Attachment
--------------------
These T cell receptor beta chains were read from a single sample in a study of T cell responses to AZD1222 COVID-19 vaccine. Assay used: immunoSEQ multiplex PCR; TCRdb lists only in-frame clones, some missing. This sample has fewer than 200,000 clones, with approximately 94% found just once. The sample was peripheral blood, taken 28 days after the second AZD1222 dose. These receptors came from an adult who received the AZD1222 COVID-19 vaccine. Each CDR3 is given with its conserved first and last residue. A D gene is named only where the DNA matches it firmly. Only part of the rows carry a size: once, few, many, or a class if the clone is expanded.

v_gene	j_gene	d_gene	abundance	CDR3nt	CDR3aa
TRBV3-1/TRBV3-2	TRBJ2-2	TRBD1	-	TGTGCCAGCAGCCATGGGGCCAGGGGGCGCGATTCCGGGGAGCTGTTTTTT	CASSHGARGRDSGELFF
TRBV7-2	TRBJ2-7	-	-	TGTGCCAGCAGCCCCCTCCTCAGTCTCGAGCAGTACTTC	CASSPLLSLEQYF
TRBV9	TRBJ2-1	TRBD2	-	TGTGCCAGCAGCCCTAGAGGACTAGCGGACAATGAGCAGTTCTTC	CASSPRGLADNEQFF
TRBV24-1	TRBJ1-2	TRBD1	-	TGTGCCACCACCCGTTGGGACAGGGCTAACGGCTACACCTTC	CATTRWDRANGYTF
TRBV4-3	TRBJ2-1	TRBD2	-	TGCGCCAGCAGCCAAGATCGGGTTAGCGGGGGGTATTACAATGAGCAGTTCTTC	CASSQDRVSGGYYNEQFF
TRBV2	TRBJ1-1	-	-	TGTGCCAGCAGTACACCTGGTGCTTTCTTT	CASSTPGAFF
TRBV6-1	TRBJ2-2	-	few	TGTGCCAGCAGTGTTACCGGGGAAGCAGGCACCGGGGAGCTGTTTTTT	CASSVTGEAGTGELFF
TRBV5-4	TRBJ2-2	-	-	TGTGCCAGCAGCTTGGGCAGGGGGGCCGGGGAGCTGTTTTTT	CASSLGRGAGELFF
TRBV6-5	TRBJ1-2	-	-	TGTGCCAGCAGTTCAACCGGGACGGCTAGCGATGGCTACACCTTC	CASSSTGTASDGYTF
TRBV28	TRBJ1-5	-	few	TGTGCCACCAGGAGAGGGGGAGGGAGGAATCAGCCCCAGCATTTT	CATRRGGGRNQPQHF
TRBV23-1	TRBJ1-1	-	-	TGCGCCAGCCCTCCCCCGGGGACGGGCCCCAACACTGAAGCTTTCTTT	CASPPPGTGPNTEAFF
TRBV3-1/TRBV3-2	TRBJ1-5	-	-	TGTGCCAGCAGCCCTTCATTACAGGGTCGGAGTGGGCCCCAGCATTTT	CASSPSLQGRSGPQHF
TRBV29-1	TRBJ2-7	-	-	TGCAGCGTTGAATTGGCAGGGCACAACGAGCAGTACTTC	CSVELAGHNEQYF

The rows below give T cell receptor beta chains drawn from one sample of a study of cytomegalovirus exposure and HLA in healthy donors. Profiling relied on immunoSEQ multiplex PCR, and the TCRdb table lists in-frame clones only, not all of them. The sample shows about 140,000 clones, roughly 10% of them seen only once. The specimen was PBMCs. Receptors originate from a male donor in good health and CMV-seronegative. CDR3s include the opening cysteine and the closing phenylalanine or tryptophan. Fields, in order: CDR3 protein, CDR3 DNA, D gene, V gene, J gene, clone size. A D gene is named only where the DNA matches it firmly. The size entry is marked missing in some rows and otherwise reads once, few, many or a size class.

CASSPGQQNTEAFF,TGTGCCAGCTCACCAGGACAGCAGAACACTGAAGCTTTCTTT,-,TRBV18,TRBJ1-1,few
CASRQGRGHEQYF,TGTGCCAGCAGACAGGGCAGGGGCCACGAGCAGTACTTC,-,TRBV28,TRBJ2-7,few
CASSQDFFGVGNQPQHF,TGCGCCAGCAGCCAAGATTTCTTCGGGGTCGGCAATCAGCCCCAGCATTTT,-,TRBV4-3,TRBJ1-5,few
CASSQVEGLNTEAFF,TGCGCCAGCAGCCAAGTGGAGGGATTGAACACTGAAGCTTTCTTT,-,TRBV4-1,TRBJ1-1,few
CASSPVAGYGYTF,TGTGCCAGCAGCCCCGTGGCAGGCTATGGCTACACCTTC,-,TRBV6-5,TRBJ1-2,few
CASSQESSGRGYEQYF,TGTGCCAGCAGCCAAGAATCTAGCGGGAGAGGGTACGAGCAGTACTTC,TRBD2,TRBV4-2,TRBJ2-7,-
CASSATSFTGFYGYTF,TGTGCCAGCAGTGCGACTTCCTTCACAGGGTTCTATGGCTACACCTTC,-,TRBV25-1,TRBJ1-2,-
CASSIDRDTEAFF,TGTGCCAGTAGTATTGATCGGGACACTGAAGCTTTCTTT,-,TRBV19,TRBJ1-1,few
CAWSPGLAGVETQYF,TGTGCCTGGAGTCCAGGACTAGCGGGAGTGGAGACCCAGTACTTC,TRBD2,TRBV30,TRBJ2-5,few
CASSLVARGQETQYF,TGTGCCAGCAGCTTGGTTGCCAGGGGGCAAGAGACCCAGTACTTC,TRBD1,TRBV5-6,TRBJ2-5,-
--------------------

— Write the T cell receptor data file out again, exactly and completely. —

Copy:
These T cell receptor beta chains were read from a single sample in a study of T cell responses to AZD1222 COVID-19 vaccine. Assay used: immunoSEQ multiplex PCR; TCRdb lists only in-frame clones, some missing. This sample has fewer than 200,000 clones, with approximately 94% found just once. The sample was peripheral blood, taken 28 days after the second AZD1222 dose. These receptors came from an adult who received the AZD1222 COVID-19 vaccine. Each CDR3 is given with its conserved first and last residue. A D gene is named only where the DNA matches it firmly. Only part of the rows carry a size: once, few, many, or a class if the clone is expanded.

v_gene	j_gene	d_gene	abundance	CDR3nt	CDR3aa
TRBV3-1/TRBV3-2	TRBJ2-2	TRBD1	-	TGTGCCAGCAGCCATGGGGCCAGGGGGCGCGATTCCGGGGAGCTGTTTTTT	CASSHGARGRDSGELFF
TRBV7-2	TRBJ2-7	-	-	TGTGCCAGCAGCCCCCTCCTCAGTCTCGAGCAGTACTTC	CASSPLLSLEQYF
TRBV9	TRBJ2-1	TRBD2	-	TGTGCCAGCAGCCCTAGAGGACTAGCGGACAATGAGCAGTTCTTC	CASSPRGLADNEQFF
TRBV24-1	TRBJ1-2	TRBD1	-	TGTGCCACCACCCGTTGGGACAGGGCTAACGGCTACACCTTC	CATTRWDRANGYTF
TRBV4-3	TRBJ2-1	TRBD2	-	TGCGCCAGCAGCCAAGATCGGGTTAGCGGGGGGTATTACAATGAGCAGTTCTTC	CASSQDRVSGGYYNEQFF
TRBV2	TRBJ1-1	-	-	TGTGCCAGCAGTACACCTGGTGCTTTCTTT	CASSTPGAFF
TRBV6-1	TRBJ2-2	-	few	TGTGCCAGCAGTGTTACCGGGGAAGCAGGCACCGGGGAGCTGTTTTTT	CASSVTGEAGTGELFF
TRBV5-4	TRBJ2-2	-	-	TGTGCCAGCAGCTTGGGCAGGGGGGCCGGGGAGCTGTTTTTT	CASSLGRGAGELFF
TRBV6-5	TRBJ1-2	-	-	TGTGCCAGCAGTTCAACCGGGACGGCTAGCGATGGCTACACCTTC	CASSSTGTASDGYTF
TRBV28	TRBJ1-5	-	few	TGTGCCACCAGGAGAGGGGGAGGGAGGAATCAGCCCCAGCATTTT	CATRRGGGRNQPQHF
TRBV23-1	TRBJ1-1	-	-	TGCGCCAGCCCTCCCCCGGGGACGGGCCCCAACACTGAAGCTTTCTTT	CASPPPGTGPNTEAFF
TRBV3-1/TRBV3-2	TRBJ1-5	-	-	TGTGCCAGCAGCCCTTCATTACAGGGTCGGAGTGGGCCCCAGCATTTT	CASSPSLQGRSGPQHF
TRBV29-1	TRBJ2-7	-	-	TGCAGCGTTGAATTGGCAGGGCACAACGAGCAGTACTTC	CSVELAGHNEQYF

The rows below give T cell receptor beta chains drawn from one sample of a study of cytomegalovirus exposure and HLA in healthy donors. Profiling relied on immunoSEQ multiplex PCR, and the TCRdb table lists in-frame clones only, not all of them. The sample shows about 140,000 clones, roughly 10% of them seen only once. The specimen was PBMCs. Receptors originate from a male donor in good health and CMV-seronegative. CDR3s include the opening cysteine and the closing phenylalanine or tryptophan. Fields, in order: CDR3 protein, CDR3 DNA, D gene, V gene, J gene, clone size. A D gene is named only where the DNA matches it firmly. The size entry is marked missing in some rows and otherwise reads once, few, many or a size class.

CASSPGQQNTEAFF,TGTGCCAGCTCACCAGGACAGCAGAACACTGAAGCTTTCTTT,-,TRBV18,TRBJ1-1,few
CASRQGRGHEQYF,TGTGCCAGCAGACAGGGCAGGGGCCACGAGCAGTACTTC,-,TRBV28,TRBJ2-7,few
CASSQDFFGVGNQPQHF,TGCGCCAGCAGCCAAGATTTCTTCGGGGTCGGCAATCAGCCCCAGCATTTT,-,TRBV4-3,TRBJ1-5,few
CASSQVEGLNTEAFF,TGCGCCAGCAGCCAAGTGGAGGGATTGAACACTGAAGCTTTCTTT,-,TRBV4-1,TRBJ1-1,few
CASSPVAGYGYTF,TGTGCCAGCAGCCCCGTGGCAGGCTATGGCTACACCTTC,-,TRBV6-5,TRBJ1-2,few
CASSQESSGRGYEQYF,TGTGCCAGCAGCCAAGAATCTAGCGGGAGAGGGTACGAGCAGTACTTC,TRBD2,TRBV4-2,TRBJ2-7,-
CASSATSFTGFYGYTF,TGTGCCAGCAGTGCGACTTCCTTCACAGGGTTCTATGGCTACACCTTC,-,TRBV25-1,TRBJ1-2,-
CASSIDRDTEAFF,TGTGCCAGTAGTATTGATCGGGACACTGAAGCTTTCTTT,-,TRBV19,TRBJ1-1,few
CAWSPGLAGVETQYF,TGTGCCTGGAGTCCAGGACTAGCGGGAGTGGAGACCCAGTACTTC,TRBD2,TRBV30,TRBJ2-5,few
CASSLVARGQETQYF,TGTGCCAGCAGCTTGGTTGCCAGGGGGCAAGAGACCCAGTACTTC,TRBD1,TRBV5-6,TRBJ2-5,-